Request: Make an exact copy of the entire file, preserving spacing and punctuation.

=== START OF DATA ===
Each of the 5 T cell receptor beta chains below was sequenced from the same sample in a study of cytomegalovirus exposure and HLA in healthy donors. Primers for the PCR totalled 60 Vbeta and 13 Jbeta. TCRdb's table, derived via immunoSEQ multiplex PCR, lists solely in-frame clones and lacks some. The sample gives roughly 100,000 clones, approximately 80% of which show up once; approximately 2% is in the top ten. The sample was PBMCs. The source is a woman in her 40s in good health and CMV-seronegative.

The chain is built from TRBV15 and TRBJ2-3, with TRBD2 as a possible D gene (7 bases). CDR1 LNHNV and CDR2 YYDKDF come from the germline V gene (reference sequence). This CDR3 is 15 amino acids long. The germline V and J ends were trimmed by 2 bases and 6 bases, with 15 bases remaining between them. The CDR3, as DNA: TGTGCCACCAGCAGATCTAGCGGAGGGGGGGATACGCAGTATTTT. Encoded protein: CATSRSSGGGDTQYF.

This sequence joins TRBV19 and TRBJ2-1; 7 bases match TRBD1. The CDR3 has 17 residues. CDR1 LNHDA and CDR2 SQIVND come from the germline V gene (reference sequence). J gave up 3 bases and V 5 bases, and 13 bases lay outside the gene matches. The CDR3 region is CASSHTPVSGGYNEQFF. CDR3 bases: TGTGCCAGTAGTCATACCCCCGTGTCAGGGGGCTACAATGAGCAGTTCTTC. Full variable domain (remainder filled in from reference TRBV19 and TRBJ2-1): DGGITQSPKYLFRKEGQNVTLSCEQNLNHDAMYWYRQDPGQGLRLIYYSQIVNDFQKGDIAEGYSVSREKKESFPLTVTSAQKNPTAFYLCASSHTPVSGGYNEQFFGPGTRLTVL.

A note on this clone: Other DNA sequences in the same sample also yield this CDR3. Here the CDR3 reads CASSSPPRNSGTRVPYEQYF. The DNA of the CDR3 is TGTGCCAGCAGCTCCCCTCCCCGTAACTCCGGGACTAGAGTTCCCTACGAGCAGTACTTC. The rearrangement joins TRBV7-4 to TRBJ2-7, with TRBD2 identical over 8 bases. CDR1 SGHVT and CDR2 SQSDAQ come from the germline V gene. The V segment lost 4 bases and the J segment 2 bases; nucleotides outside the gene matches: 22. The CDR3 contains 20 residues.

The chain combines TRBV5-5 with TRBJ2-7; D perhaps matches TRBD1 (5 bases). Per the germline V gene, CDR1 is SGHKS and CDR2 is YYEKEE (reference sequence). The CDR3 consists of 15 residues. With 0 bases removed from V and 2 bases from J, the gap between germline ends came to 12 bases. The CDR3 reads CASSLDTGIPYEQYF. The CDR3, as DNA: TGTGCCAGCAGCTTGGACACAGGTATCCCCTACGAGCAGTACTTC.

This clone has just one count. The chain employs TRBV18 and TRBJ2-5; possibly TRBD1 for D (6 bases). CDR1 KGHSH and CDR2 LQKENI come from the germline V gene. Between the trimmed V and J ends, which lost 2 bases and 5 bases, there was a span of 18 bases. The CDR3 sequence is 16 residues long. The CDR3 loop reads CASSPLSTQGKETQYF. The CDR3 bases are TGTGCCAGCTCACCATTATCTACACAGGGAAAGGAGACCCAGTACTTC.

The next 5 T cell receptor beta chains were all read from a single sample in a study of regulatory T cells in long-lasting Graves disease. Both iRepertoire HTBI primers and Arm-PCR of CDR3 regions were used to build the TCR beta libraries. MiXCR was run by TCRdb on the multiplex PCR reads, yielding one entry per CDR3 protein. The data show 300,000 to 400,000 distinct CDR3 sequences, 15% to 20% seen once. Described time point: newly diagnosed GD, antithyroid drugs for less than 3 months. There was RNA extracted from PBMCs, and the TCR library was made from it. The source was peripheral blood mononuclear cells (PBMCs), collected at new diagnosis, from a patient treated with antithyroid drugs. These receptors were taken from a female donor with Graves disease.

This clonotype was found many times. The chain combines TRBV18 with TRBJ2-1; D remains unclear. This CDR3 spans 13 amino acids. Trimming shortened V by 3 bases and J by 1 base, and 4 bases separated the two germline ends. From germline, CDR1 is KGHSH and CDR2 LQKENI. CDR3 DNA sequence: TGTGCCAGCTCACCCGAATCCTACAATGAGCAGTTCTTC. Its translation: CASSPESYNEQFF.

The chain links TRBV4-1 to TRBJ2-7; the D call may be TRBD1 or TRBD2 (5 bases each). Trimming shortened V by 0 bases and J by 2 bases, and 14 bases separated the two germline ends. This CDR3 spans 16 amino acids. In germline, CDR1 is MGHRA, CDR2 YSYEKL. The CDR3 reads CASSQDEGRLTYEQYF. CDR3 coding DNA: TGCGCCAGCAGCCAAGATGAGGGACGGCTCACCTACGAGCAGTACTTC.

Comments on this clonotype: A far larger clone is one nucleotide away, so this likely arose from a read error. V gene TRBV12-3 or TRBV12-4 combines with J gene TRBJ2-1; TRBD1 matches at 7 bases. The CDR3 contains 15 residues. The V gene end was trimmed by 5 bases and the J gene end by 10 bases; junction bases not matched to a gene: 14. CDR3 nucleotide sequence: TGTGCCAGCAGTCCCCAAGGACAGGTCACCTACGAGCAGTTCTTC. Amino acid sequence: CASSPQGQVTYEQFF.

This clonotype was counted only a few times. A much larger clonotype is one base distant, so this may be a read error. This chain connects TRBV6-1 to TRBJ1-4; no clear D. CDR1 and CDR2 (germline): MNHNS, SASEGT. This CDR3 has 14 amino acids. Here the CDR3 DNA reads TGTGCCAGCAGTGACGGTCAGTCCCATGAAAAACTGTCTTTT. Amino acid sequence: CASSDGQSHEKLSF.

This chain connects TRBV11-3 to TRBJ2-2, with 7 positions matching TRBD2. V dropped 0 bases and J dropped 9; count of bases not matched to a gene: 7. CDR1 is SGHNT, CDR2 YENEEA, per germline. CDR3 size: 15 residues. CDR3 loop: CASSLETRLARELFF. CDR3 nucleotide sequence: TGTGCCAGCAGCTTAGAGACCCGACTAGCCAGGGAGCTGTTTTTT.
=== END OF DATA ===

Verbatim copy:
Each of the 5 T cell receptor beta chains below was sequenced from the same sample in a study of cytomegalovirus exposure and HLA in healthy donors. Primers for the PCR totalled 60 Vbeta and 13 Jbeta. TCRdb's table, derived via immunoSEQ multiplex PCR, lists solely in-frame clones and lacks some. The sample gives roughly 100,000 clones, approximately 80% of which show up once; approximately 2% is in the top ten. The sample was PBMCs. The source is a woman in her 40s in good health and CMV-seronegative.

The chain is built from TRBV15 and TRBJ2-3, with TRBD2 as a possible D gene (7 bases). CDR1 LNHNV and CDR2 YYDKDF come from the germline V gene (reference sequence). This CDR3 is 15 amino acids long. The germline V and J ends were trimmed by 2 bases and 6 bases, with 15 bases remaining between them. The CDR3, as DNA: TGTGCCACCAGCAGATCTAGCGGAGGGGGGGATACGCAGTATTTT. Encoded protein: CATSRSSGGGDTQYF.

This sequence joins TRBV19 and TRBJ2-1; 7 bases match TRBD1. The CDR3 has 17 residues. CDR1 LNHDA and CDR2 SQIVND come from the germline V gene (reference sequence). J gave up 3 bases and V 5 bases, and 13 bases lay outside the gene matches. The CDR3 region is CASSHTPVSGGYNEQFF. CDR3 bases: TGTGCCAGTAGTCATACCCCCGTGTCAGGGGGCTACAATGAGCAGTTCTTC. Full variable domain (remainder filled in from reference TRBV19 and TRBJ2-1): DGGITQSPKYLFRKEGQNVTLSCEQNLNHDAMYWYRQDPGQGLRLIYYSQIVNDFQKGDIAEGYSVSREKKESFPLTVTSAQKNPTAFYLCASSHTPVSGGYNEQFFGPGTRLTVL.

A note on this clone: Other DNA sequences in the same sample also yield this CDR3. Here the CDR3 reads CASSSPPRNSGTRVPYEQYF. The DNA of the CDR3 is TGTGCCAGCAGCTCCCCTCCCCGTAACTCCGGGACTAGAGTTCCCTACGAGCAGTACTTC. The rearrangement joins TRBV7-4 to TRBJ2-7, with TRBD2 identical over 8 bases. CDR1 SGHVT and CDR2 SQSDAQ come from the germline V gene. The V segment lost 4 bases and the J segment 2 bases; nucleotides outside the gene matches: 22. The CDR3 contains 20 residues.

The chain combines TRBV5-5 with TRBJ2-7; D perhaps matches TRBD1 (5 bases). Per the germline V gene, CDR1 is SGHKS and CDR2 is YYEKEE (reference sequence). The CDR3 consists of 15 residues. With 0 bases removed from V and 2 bases from J, the gap between germline ends came to 12 bases. The CDR3 reads CASSLDTGIPYEQYF. The CDR3, as DNA: TGTGCCAGCAGCTTGGACACAGGTATCCCCTACGAGCAGTACTTC.

This clone has just one count. The chain employs TRBV18 and TRBJ2-5; possibly TRBD1 for D (6 bases). CDR1 KGHSH and CDR2 LQKENI come from the germline V gene. Between the trimmed V and J ends, which lost 2 bases and 5 bases, there was a span of 18 bases. The CDR3 sequence is 16 residues long. The CDR3 loop reads CASSPLSTQGKETQYF. The CDR3 bases are TGTGCCAGCTCACCATTATCTACACAGGGAAAGGAGACCCAGTACTTC.

The next 5 T cell receptor beta chains were all read from a single sample in a study of regulatory T cells in long-lasting Graves disease. Both iRepertoire HTBI primers and Arm-PCR of CDR3 regions were used to build the TCR beta libraries. MiXCR was run by TCRdb on the multiplex PCR reads, yielding one entry per CDR3 protein. The data show 300,000 to 400,000 distinct CDR3 sequences, 15% to 20% seen once. Described time point: newly diagnosed GD, antithyroid drugs for less than 3 months. There was RNA extracted from PBMCs, and the TCR library was made from it. The source was peripheral blood mononuclear cells (PBMCs), collected at new diagnosis, from a patient treated with antithyroid drugs. These receptors were taken from a female donor with Graves disease.

This clonotype was found many times. The chain combines TRBV18 with TRBJ2-1; D remains unclear. This CDR3 spans 13 amino acids. Trimming shortened V by 3 bases and J by 1 base, and 4 bases separated the two germline ends. From germline, CDR1 is KGHSH and CDR2 LQKENI. CDR3 DNA sequence: TGTGCCAGCTCACCCGAATCCTACAATGAGCAGTTCTTC. Its translation: CASSPESYNEQFF.

The chain links TRBV4-1 to TRBJ2-7; the D call may be TRBD1 or TRBD2 (5 bases each). Trimming shortened V by 0 bases and J by 2 bases, and 14 bases separated the two germline ends. This CDR3 spans 16 amino acids. In germline, CDR1 is MGHRA, CDR2 YSYEKL. The CDR3 reads CASSQDEGRLTYEQYF. CDR3 coding DNA: TGCGCCAGCAGCCAAGATGAGGGACGGCTCACCTACGAGCAGTACTTC.

Comments on this clonotype: A far larger clone is one nucleotide away, so this likely arose from a read error. V gene TRBV12-3 or TRBV12-4 combines with J gene TRBJ2-1; TRBD1 matches at 7 bases. The CDR3 contains 15 residues. The V gene end was trimmed by 5 bases and the J gene end by 10 bases; junction bases not matched to a gene: 14. CDR3 nucleotide sequence: TGTGCCAGCAGTCCCCAAGGACAGGTCACCTACGAGCAGTTCTTC. Amino acid sequence: CASSPQGQVTYEQFF.

This clonotype was counted only a few times. A much larger clonotype is one base distant, so this may be a read error. This chain connects TRBV6-1 to TRBJ1-4; no clear D. CDR1 and CDR2 (germline): MNHNS, SASEGT. This CDR3 has 14 amino acids. Here the CDR3 DNA reads TGTGCCAGCAGTGACGGTCAGTCCCATGAAAAACTGTCTTTT. Amino acid sequence: CASSDGQSHEKLSF.

This chain connects TRBV11-3 to TRBJ2-2, with 7 positions matching TRBD2. V dropped 0 bases and J dropped 9; count of bases not matched to a gene: 7. CDR1 is SGHNT, CDR2 YENEEA, per germline. CDR3 size: 15 residues. CDR3 loop: CASSLETRLARELFF. CDR3 nucleotide sequence: TGTGCCAGCAGCTTAGAGACCCGACTAGCCAGGGAGCTGTTTTTT.